Kids aren’t getting the exposure they need for developing physical and emotional health. Here’s how the parks can help.
My dad taught me years ago we don’t plant trees for ourselves, we plant them for our grandchildren. It was the most important lesson he ever taught me — living my life today as if the future matters.
In my role as chairman of the Three Rivers Park Board, I have come to appreciate his farsighted philosophy even more. It’s not simply about planting trees. It’s about a commitment to long-term stewardship — of our environment, and for our children.
A book was published a few years ago making this very point. “Last Child in the Woods” documents the importance of direct exposure to nature for developing the physical and emotional health of children. Among the startling factoids:
• By the 1990s, the radius around the home where children were allowed to roam on their own had shrunk to a ninth of what it had been in 1970.
• Today, average 8-year-olds are better able to identify cartoon characters than native species, such as beetles and oak trees, in their own community.
• The rate at which doctors prescribe antidepressants to children has doubled in the last five years, and recent studies show that too much computer use spells trouble for the developing mind.
The subtitle of “Last Child in the Woods” is “Saving Our Children from Nature-Deficit Disorder.” I’m pretty sure that’s not a diagnosis recognized by the American Psychiatric Association, but it is a description of the human costs of alienation from nature.
I was fortunate to grow up in a home involved in scouting. In fact, I still have my 90-year-old uncle’s dog-eared “Handbook for Boys.” My summers were spent at Camp Lakota, and my first exposure to Minnesota’s Boundary Waters was the year I became our troop’s first Eagle Scout.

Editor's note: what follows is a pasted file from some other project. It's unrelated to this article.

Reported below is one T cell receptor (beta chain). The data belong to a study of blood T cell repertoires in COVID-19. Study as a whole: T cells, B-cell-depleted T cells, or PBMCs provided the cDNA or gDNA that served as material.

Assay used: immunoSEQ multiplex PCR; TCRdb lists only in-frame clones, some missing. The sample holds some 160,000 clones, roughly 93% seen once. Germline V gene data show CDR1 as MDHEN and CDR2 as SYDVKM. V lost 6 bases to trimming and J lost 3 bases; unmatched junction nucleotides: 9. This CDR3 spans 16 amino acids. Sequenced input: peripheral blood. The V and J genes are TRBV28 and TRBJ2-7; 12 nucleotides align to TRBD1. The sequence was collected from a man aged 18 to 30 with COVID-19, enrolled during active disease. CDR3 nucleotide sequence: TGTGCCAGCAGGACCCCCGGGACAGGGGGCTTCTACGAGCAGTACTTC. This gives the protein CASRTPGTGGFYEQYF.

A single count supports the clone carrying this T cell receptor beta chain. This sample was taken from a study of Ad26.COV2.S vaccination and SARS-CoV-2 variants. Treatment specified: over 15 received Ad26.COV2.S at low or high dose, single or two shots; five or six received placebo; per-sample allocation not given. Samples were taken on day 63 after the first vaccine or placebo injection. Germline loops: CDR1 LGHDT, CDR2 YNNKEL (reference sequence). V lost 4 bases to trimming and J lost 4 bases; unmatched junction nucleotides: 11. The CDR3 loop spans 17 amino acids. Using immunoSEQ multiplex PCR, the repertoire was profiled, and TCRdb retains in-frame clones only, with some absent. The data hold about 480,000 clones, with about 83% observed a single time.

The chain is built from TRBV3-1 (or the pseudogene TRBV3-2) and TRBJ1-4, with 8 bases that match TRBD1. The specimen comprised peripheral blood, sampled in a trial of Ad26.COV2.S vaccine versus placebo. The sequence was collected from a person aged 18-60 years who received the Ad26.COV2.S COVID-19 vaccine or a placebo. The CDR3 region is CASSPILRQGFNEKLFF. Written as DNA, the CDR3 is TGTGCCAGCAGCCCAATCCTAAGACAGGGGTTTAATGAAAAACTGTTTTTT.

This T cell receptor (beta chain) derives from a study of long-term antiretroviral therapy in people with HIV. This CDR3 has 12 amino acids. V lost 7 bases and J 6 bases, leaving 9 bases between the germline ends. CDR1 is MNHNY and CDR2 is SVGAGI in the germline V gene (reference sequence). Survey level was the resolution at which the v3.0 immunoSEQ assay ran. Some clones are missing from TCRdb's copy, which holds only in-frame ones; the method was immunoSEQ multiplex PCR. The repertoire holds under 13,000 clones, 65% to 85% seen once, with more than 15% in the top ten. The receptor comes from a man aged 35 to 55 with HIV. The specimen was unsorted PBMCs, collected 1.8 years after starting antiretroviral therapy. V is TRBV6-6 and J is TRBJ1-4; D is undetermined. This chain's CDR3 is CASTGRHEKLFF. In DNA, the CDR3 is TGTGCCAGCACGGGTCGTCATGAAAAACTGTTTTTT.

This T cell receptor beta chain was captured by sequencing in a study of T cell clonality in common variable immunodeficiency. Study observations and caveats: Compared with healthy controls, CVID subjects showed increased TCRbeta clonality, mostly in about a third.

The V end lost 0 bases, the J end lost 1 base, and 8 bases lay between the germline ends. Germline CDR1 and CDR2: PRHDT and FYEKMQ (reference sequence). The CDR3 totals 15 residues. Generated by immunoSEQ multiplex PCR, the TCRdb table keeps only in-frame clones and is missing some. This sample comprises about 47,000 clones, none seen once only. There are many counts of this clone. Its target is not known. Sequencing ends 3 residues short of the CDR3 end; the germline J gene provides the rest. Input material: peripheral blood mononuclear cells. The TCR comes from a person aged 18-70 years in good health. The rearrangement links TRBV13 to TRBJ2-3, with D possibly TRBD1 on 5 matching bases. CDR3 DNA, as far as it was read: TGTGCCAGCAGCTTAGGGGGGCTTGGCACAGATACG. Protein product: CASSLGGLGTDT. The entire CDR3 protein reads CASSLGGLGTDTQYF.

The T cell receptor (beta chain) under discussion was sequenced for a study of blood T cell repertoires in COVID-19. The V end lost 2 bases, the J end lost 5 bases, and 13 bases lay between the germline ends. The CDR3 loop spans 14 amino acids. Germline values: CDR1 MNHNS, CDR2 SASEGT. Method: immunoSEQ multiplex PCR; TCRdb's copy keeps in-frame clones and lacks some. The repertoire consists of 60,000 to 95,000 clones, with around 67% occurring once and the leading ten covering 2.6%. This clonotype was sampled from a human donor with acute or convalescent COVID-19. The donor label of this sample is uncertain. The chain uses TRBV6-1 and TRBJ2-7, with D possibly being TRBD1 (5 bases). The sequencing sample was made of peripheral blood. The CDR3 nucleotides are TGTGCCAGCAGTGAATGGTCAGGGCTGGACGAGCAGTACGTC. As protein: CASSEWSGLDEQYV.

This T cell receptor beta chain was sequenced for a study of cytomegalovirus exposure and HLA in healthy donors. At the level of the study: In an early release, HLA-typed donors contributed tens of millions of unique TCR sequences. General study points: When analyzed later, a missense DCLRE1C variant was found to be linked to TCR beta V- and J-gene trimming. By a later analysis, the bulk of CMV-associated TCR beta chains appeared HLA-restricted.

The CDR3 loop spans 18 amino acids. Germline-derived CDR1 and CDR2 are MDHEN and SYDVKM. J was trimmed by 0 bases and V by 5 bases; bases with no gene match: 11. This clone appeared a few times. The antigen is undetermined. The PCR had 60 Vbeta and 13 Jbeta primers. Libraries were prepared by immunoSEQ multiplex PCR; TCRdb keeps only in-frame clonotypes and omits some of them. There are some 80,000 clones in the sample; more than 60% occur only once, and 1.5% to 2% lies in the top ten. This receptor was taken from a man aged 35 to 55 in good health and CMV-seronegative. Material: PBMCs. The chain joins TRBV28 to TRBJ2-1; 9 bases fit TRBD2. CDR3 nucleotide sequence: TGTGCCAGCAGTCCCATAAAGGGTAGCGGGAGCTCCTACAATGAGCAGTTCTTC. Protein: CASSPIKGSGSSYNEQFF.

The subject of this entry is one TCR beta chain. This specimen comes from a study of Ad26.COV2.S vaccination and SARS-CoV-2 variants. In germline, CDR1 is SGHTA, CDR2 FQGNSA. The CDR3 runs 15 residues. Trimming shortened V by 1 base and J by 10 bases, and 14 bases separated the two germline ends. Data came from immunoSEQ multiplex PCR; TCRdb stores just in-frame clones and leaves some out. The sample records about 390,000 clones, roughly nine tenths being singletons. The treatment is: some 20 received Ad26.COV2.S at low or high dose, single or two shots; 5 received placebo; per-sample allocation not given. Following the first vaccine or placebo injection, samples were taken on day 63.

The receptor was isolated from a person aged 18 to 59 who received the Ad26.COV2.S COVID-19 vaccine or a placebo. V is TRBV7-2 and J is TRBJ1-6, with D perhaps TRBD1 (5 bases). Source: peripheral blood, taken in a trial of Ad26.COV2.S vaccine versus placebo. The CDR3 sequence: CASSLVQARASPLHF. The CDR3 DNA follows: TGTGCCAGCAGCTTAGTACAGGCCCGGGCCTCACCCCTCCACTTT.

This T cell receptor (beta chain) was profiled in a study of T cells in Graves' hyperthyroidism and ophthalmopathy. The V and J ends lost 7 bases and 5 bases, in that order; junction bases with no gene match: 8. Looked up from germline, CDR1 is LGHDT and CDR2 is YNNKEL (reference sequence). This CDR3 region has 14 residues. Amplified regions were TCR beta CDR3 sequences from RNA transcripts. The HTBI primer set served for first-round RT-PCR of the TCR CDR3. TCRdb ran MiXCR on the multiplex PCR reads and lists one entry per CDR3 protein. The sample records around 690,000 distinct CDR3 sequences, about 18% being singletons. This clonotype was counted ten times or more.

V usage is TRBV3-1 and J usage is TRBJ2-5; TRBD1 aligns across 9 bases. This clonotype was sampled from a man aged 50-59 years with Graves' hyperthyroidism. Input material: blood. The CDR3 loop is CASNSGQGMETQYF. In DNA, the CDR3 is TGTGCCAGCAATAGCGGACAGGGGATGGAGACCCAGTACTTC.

Prompted by a fiercely independent mother, who was liberated well ahead of her time, we spent many a family vacation in tents, in canoes and on trails that would never be paved. Most children today are not so fortunate.
That’s why our work at Three Rivers is so important to the future of both our children and our communities. With our shrinking natural worlds, we offer an opportunity for children to reconnect with nature. We translate that commitment into reality through our many nature centers, camps and outdoor programs.
Three Rivers is home to hundreds of animal species indigenous to Minnesota’s woods, prairies and wetlands. Kids of all ages can get up close and personal at one of our several nature centers staffed by inspirationally zealous naturalists and volunteers who live to share their love of nature.
We also offer many opportunities for youth groups, and we provide financial assistance through our Wonder Fund for individuals, schools, and agencies serving children and young adults. Our successful partnerships with schools are now being expanded to reach more young people through field trips, classroom visits and after-school learning activities.
For organized groups, we offer backpack programs for exploring the outdoors; overnight stays in cabins or tents, and even Build-a-Badge programs for groups working toward specific awards.
I am particularly proud of our summer camp program, where we help kids gain an appreciation for nature while they make new friends and lifelong memories. Three Rivers offers camps for ages 4 to 15, with themes ranging from nature exploration, outdoor recreation and golf to fishing, farming, art and Minnesota history.
The year Dad passed away, my own children joined me on Arbor Day to each plant a tree in his memory. More recently, I planted another tree for my first grandchild. Those trees reconnect my family with nature, and leave a living legacy for generations to come.
John Gunyou is board chairman of Three Rivers Park District, which has 27,000 acres of natural areas, 20 regional parks and reserves, five nature centers, and 300 miles of trails throughout the western Twin Cities suburbs.
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